Finally, the respondents underwent pure tone audiometry (PTA) to determine their hearing status. All audiometric tests were conducted by a qualified audiologist at the Audiology Laboratory, ORL-HNS Clinic, using a two-channel clinical audiometer made by Grason-StadlerInc, USA model GSI 61®. With the ears covered by headphone and back-facing the audiologist, the respondent was asked to press the button whenever he heard a tone. The lowest tone heard at each frequency was considered as the hearing threshold (HTL).21 The hearing thresholds of each ear at frequencies of 500, 1000, 2000, 4000 and 8000 Hz with increments of 10 dB, were then measured. The noise level of the machines used was measured using the Impulse Integrating SLM made by Quest® model 2800. A total of 39 crushers, 12 truck cabins, 12 excavator cabins, and 12 shovel cabins were measured.
Data analysis for descriptive and logistic regressions to determine the associating factors was performed using PASW Statistics 18 Version 18.0 This study obtained ethical approval from the Ethical Committee, School of Medical Sciences, University Sains Malaysia on 12 Nov 2007.
A total of 97 respondents participated and completed the entire test required in this study. The socio-demographic and occupational characteristics of the respondents are shown in Table 1. The self-reported non-occupational noise exposure characteristics of the respondents are shown in Table 2.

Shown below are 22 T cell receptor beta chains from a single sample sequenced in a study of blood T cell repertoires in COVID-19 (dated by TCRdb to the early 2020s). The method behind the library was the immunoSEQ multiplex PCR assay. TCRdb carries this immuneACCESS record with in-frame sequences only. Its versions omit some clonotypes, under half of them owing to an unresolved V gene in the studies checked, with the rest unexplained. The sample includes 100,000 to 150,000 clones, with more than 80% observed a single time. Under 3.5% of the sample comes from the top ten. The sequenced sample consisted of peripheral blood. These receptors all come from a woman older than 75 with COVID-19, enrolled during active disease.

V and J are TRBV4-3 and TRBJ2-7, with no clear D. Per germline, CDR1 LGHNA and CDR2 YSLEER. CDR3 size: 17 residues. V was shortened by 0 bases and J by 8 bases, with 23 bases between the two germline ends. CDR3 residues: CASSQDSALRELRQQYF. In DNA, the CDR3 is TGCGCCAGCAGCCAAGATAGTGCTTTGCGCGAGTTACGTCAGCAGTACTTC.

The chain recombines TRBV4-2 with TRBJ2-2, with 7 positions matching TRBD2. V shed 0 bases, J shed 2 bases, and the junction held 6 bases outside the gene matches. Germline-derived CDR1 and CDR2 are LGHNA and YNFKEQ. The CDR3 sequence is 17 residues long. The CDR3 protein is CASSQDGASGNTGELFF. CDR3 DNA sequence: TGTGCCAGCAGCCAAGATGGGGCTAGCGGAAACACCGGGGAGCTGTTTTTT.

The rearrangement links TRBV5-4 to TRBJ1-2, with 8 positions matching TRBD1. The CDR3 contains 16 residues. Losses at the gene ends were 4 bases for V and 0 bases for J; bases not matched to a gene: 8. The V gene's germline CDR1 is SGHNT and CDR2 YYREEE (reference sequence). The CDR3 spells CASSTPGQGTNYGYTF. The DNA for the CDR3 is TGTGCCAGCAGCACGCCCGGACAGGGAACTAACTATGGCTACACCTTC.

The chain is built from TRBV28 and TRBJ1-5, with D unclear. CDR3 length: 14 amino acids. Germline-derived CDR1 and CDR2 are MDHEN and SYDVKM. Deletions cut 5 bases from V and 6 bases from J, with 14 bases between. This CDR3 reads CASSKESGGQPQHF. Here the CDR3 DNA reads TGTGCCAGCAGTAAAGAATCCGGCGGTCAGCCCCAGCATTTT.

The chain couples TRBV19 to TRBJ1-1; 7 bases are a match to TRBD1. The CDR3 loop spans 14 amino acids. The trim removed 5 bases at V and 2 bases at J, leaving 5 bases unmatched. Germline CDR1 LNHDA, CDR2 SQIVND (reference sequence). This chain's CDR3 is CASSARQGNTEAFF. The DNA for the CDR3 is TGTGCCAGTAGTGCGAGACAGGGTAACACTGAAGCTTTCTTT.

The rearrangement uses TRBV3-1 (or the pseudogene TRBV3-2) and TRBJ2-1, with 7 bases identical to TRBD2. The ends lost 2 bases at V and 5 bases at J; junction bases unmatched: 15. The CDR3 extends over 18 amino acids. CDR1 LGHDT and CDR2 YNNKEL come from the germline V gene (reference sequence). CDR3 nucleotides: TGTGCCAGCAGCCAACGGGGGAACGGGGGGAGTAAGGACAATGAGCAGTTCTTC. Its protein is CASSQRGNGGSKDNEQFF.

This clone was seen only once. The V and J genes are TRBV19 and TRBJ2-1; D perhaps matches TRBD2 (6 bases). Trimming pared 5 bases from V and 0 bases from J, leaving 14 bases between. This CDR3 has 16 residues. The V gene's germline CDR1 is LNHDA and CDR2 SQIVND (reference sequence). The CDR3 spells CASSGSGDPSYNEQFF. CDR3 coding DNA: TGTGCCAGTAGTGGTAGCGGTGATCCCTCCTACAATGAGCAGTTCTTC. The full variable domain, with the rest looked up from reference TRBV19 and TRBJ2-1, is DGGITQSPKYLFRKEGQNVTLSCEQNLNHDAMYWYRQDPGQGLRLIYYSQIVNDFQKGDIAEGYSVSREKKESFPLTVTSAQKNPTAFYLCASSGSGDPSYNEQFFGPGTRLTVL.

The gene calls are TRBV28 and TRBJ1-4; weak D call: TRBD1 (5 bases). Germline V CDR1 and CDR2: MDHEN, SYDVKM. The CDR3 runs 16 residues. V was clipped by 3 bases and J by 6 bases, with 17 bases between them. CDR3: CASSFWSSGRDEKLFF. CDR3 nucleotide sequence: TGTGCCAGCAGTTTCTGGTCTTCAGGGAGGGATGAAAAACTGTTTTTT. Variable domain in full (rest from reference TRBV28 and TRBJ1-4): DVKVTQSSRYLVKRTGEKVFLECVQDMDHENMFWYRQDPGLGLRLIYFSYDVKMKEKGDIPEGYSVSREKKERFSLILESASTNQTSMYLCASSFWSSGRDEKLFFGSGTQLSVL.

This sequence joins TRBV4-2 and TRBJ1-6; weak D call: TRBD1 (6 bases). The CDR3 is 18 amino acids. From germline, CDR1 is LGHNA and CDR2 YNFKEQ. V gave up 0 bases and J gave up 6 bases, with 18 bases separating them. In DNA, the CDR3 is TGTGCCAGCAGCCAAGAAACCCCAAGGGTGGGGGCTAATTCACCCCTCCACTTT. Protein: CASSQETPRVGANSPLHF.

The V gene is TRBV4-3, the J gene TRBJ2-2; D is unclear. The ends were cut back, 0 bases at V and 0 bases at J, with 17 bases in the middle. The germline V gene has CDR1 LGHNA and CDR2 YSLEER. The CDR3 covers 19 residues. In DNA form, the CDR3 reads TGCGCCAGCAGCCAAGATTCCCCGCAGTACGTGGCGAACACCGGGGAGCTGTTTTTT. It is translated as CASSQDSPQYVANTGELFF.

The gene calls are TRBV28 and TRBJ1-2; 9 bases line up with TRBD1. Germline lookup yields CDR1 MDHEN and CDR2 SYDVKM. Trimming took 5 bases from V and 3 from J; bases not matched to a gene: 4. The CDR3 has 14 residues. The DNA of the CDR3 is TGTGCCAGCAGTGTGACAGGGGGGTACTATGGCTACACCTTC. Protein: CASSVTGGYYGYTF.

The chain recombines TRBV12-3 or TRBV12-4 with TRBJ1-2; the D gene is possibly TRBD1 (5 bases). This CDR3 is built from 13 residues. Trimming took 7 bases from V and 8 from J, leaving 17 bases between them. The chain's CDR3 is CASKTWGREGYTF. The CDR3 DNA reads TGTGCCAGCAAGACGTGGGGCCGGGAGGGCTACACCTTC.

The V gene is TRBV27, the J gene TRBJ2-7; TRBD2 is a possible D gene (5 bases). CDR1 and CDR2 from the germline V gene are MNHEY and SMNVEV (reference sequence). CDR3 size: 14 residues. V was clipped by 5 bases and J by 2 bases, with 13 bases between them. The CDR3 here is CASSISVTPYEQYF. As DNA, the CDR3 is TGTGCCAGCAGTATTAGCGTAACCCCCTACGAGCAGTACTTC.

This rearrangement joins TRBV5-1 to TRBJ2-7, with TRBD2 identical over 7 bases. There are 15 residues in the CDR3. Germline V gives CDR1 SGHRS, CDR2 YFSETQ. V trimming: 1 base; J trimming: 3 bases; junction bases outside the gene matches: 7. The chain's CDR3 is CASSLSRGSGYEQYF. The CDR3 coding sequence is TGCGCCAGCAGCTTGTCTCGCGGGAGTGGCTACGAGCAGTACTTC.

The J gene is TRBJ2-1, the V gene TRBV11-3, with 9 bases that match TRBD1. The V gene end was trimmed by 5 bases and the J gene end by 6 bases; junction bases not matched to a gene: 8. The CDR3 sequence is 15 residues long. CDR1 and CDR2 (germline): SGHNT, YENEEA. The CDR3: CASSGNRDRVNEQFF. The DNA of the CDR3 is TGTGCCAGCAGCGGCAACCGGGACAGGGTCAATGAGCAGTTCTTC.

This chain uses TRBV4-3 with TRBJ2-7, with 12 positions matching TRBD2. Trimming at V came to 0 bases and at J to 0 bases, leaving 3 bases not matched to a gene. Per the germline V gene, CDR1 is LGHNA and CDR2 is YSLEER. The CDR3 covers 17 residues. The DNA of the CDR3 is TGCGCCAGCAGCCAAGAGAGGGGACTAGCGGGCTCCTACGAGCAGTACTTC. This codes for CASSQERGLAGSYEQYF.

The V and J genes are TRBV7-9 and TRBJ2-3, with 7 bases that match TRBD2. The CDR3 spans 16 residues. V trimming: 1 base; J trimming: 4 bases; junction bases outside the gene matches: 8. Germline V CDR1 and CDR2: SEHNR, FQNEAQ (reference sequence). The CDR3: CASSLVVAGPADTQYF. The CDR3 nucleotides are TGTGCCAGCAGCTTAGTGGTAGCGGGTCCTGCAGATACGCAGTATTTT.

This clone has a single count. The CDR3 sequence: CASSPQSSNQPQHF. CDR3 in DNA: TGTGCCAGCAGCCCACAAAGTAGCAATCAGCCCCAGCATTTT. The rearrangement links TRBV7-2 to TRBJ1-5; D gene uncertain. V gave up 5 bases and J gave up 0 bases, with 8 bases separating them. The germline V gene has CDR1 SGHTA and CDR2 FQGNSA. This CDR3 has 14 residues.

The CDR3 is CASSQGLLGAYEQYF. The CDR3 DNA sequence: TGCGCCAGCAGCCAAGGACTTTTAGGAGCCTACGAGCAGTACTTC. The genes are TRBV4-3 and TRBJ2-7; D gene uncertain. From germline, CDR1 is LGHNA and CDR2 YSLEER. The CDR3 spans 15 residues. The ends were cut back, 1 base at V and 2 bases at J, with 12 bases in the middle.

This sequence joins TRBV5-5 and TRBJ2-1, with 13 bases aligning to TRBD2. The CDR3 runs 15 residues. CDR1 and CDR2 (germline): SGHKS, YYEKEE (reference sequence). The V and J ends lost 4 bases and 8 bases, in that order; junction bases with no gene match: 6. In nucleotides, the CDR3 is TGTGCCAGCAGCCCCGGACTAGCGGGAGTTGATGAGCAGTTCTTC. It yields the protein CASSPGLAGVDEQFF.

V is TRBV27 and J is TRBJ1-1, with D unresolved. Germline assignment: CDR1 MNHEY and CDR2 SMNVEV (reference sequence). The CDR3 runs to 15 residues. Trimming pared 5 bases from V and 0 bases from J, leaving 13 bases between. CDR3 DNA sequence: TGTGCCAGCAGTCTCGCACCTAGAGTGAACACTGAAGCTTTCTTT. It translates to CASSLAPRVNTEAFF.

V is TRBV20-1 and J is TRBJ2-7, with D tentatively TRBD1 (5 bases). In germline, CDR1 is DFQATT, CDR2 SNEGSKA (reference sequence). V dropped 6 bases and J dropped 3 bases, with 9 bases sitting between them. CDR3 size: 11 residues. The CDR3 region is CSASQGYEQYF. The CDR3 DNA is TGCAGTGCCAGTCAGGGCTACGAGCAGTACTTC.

The mean score and percentage of KAP are shown in Table 3. The most correct answer obtained in the knowledge domain was only K1 (79%). For the attitude domain, respondents scored well in most of the items; however, they scored low on attitude towards risk-taking behavior and prevention. The poor score for risk-taking behavior and prevention were reflected by the poor score in the practice domain. The frequency and percentage of correct answers given by respondents in the knowledge domain are shown in Table 4, while the frequency and percentage of answers representing good attitude are shown in Table 5, and the frequency and percentage of answers representing good practice are shown in Table 6.
From the PTA test performed, the prevalence of hearing loss was 57% (95% CI 47, 67). Of these, only 9 (16%) had severe hearing loss and the remaining had mild or moderate hearing loss. PTA test performed on the 97 respondents revealed significant differences in mean hearing threshold levels (HTL) between the non-NIHL and NIHL at all tested frequencies for both ears with p-values ranging from <0.001 to 0.05, except at 1000 Hz for the right ear which showed no significant difference in mean threshold level between participants with NIHL and non-NIHL (p=0.174), as shown in Table 7. The results from comparison of means of HTL are shown in Table 8. Overall, among the 97 respondents, 34 (62%) had bilateral hearing loss and 21 (38%) had unilateral hearing loss.
From the univariate analysis, the associated factors of NIHL were age (crude OR 1.1, 95% CI: 1.1, 1.2; p<0.001), duration of work at current job (crude OR 1.1, 95% CI: 1.0, 1.2; p=0.008), number of working days per week (crude OR 2.2, 95% CI: 1.0, 4.7; p=0.048), and practice score (crude OR 0.9, 95% CI: 0.8, 1.0; p=0.014). The multivariate analysis performed revealed age and practice score to be the associated factors with adjusted OR 1.1 (95% CI: 1.1, 1.2) and 0.9 (95% CI: 0.8, 1.0), respectively.